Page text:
The Note: Trump returns to a lonelier Washington after damage of Charlottesville

PHOTO: President Donald Trump walks across the tarmac before boarding Air Force One at Hagerstown Regional Airport, Aug. 18, 2017, in Hagerstown, Md.PlayPablo Martinez Monsivais/AP
WATCH The Note: Trump's return to Washington eclipsed by Charlottesville fallout

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  • Strategy, at last: President Trump makes his third primetime address to the nation as president tonight, outlining the path forward for the U.S. in Afghanistan.
  • Anything happen while he was gone? The president is back in Washington after a working vacation and has a busy week planned, including a campaign rally in Arizona Tuesday that could get political – and possibly explosive.
  • Speaking of shadows...where better to watch the total solar eclipse than the US Naval Observatory? Vice President Mike Pence will be hosting an event with students as a huge swath of the country watches the first total solar eclipse to sweep across the U.S. in 99 years.
  • THE TAKE with ABC News' Rick Klein

    "Many sides" brought him fewer friends – and that's not all President Trump lost while capping his non-vacation with a wild week of self-created messes. In losing the confidence of Republican lawmakers and the business community, Trump is back in Washington where he's lonelier than ever. Steve Bannon and another top staffer are gone and emboldened to do more work that figures to damage the president's ability to actually do the job of president. It's a time where Trump needs confidence and authority, with major domestic and foreign challenges coming to simultaneous heads. Instead, he's back to work as a smaller figure than ever – diminished in ways that will only become clear over time. New headlines and fresh challenges roll in, as they always do. But the post-Charlottesville damage to the presidency is real.

    WHAT'S AT STAKE FOR TRUMP TONIGHT

    As a businessman, a political candidate and as president, Donald Trump has been consistently critical of the handling, cost and duration of America's longest war. Earlier this month he said the protracted American involvement in Afghanistan was "unacceptable," but until now, he has struggled to decide on a cohesive strategy of his own. Tonight, when the president finally announces his plan for Afghanistan, the war truly becomes his. We know Trump is leery about the price tag of open-ended conflict, but he also loves to win. He worries about being labeled the president who lost. Generals have reportedly told the president to stay the course and argued withdrawal now would create a vacuum. If Trump greenlights more troops, it would undoubtedly be the most consequential decision he has made as commander-in-chief in terms of impact on America's troops and their families. A decision like that would put thousands more American lives on the line. No doubt a sobering decision for any man, ABC News' Devin Dwyer writes.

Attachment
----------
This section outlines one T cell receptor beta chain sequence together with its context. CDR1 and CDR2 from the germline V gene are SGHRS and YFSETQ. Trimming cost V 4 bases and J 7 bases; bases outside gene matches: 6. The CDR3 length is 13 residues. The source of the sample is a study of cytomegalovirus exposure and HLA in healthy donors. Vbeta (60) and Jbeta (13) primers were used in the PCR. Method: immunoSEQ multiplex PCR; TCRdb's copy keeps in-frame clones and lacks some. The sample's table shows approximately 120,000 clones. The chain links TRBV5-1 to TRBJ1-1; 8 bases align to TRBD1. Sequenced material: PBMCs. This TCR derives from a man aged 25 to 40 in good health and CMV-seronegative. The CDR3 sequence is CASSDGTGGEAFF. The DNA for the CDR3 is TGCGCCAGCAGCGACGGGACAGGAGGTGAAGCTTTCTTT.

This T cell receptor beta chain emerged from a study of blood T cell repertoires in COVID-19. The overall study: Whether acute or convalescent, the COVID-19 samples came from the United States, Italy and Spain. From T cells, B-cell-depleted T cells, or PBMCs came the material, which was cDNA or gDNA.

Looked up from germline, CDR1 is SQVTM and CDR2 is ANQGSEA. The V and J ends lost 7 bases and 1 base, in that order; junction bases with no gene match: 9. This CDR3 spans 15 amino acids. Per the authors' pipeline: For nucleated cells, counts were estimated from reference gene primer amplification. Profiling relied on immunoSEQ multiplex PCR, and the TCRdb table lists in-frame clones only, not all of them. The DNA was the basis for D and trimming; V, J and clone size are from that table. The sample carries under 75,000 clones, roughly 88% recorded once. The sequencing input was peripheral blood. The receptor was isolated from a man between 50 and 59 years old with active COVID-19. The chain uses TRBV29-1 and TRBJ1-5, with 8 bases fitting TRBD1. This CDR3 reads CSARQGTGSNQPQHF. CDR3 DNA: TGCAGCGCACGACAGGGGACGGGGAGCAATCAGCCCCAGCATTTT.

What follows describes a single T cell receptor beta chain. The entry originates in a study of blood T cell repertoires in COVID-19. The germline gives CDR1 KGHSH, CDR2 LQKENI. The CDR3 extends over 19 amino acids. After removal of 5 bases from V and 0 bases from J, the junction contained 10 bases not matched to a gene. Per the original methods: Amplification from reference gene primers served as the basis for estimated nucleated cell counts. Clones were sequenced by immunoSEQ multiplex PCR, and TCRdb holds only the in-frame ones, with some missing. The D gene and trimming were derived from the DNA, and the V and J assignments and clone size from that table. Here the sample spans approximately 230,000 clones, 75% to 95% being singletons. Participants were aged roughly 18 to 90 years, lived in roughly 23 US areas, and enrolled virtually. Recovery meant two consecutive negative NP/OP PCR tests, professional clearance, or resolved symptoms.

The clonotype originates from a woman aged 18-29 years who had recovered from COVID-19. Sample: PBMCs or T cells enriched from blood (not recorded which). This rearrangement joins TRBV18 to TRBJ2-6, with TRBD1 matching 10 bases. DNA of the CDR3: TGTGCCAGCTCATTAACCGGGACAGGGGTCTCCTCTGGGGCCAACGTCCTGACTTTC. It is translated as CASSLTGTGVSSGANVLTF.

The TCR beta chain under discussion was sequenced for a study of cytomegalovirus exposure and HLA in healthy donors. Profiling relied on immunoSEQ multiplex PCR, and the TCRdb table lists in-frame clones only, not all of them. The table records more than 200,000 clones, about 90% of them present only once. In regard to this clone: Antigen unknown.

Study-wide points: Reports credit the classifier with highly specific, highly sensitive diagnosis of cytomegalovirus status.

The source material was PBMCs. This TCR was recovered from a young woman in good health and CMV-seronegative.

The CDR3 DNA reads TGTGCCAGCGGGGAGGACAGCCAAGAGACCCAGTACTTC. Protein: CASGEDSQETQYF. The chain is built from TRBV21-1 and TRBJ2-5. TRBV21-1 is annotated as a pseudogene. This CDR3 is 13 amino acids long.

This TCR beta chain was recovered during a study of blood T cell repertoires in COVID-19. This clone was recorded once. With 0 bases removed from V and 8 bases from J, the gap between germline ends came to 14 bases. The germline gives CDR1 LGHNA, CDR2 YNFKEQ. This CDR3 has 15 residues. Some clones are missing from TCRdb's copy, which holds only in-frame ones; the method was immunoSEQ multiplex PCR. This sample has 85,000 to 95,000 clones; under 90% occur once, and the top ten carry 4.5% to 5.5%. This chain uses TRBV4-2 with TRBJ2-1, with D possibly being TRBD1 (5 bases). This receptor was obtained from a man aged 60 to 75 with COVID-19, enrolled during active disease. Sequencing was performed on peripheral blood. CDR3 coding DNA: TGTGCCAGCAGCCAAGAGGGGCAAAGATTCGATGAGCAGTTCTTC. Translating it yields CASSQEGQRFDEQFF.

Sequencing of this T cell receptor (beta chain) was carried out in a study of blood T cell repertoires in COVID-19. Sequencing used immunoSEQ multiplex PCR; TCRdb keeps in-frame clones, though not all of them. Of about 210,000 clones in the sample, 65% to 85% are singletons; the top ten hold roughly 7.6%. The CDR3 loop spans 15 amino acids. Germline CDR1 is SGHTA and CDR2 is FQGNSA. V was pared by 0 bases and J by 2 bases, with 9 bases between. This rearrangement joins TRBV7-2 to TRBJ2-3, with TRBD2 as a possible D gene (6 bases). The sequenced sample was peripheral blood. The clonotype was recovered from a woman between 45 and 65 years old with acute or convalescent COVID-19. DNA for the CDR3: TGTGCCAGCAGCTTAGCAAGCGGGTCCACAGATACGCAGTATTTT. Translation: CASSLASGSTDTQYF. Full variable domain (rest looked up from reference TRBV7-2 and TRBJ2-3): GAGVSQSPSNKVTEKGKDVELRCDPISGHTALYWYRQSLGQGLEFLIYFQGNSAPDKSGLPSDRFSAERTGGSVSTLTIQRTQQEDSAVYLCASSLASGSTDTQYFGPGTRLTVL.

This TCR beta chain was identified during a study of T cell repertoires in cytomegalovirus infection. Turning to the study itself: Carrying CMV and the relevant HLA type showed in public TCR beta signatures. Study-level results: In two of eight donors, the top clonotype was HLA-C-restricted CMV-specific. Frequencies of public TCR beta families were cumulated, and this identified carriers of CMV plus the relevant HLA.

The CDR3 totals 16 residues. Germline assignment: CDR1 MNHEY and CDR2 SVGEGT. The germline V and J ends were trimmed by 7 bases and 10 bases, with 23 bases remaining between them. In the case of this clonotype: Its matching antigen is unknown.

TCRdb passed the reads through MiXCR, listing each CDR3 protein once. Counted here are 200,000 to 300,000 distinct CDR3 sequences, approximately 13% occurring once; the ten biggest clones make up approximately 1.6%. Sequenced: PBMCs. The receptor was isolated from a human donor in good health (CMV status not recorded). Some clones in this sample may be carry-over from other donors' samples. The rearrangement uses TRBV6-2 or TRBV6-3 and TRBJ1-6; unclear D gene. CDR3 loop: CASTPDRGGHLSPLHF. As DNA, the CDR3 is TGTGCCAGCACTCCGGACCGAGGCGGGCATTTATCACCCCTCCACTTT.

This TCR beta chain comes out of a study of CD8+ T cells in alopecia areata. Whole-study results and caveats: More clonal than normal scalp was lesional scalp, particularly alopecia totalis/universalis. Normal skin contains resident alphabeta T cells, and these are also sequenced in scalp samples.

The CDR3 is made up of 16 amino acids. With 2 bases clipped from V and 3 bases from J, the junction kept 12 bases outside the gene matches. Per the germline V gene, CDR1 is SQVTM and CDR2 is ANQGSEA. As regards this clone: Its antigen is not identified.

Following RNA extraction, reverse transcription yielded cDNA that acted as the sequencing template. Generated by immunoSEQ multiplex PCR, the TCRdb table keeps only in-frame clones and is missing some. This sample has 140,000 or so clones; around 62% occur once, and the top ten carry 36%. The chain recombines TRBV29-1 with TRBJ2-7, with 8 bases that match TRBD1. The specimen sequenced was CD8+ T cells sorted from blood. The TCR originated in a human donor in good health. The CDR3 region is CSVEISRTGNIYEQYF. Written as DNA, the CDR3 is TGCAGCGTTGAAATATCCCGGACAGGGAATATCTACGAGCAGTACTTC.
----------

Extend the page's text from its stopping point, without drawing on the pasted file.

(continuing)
QUOTE OF THE DAY

    "That's too bad...that's too bad." --President Trump's initial response to the USS John S. McCain collision.

    NEED TO READ with ABC News' Daksha Sthipam

    Trump's military options in Afghanistan. Here is a look at the options being considered by the Trump administration for what is now being called the South Asia strategy. http://abcn.ws/2ib7vqg

    Steve Bannon: "No administration in history has been so divided." Steve Bannon told The Washington Post on Saturday: "No administration in history has been so divided among itself about the direction about where it should go." He added that the president's base is frustrated by a congressional agenda that meshes with traditional Republican priorities more so than the agenda Trump campaigned on. http://abcn.ws/2x2eapY

    Trump has "inside information" on who protested in Charlottesville, says Falwell Jr. in president's defense. Evangelical Christian leader Jerry Falwell Jr. defended President Donald Trump's comment that there were "very fine people on both sides" in Charlottesville. "He has inside information that I don't have," Falwell told ABC News' Martha Raddatz on "This Week" Sunday. http://abcn.ws/2fXuUL3

    Trump's generals "have to stay" in Cabinet to "right the ship": Obama official. The secretary of homeland security for President Obama, Jeh Johnson, said that despite recent talk of "whether people should resign from the White House," the military leaders now serving in top positions for President Trump need to stay to "right the ship." We need people like John Kelly, Jim Mattis, H.R. McMaster to right the ship," Johnson said. http://abcn.ws/2wfgBIo

    Mnuchin rebuffs calls from former Yale classmates to resign, defends Trump. Facing calls from members of his Yale graduating class to resign, Treasury Secretary Steve Mnuchin on Saturday night defended President Trump's response to the Charlottesville violence and reaffirmed his commitment to remain in the Trump cabinet. http://abcn.ws/2vTwJgd

    Vice reporter: Charlottesville protesters "didn't talk about Robert E. Lee…They chanted about Jews." Independent Journal Review

    Sen. Tim Scott questions Trump's ability to lead if "moral authority remains compromised." CBS News

    Trump's approval rating stands below 40 percent in 3 key midwest states. NBC News

    The Note is a daily ABC News feature that highlights the key political moments of the day ahead. Please check back tomorrow for the latest.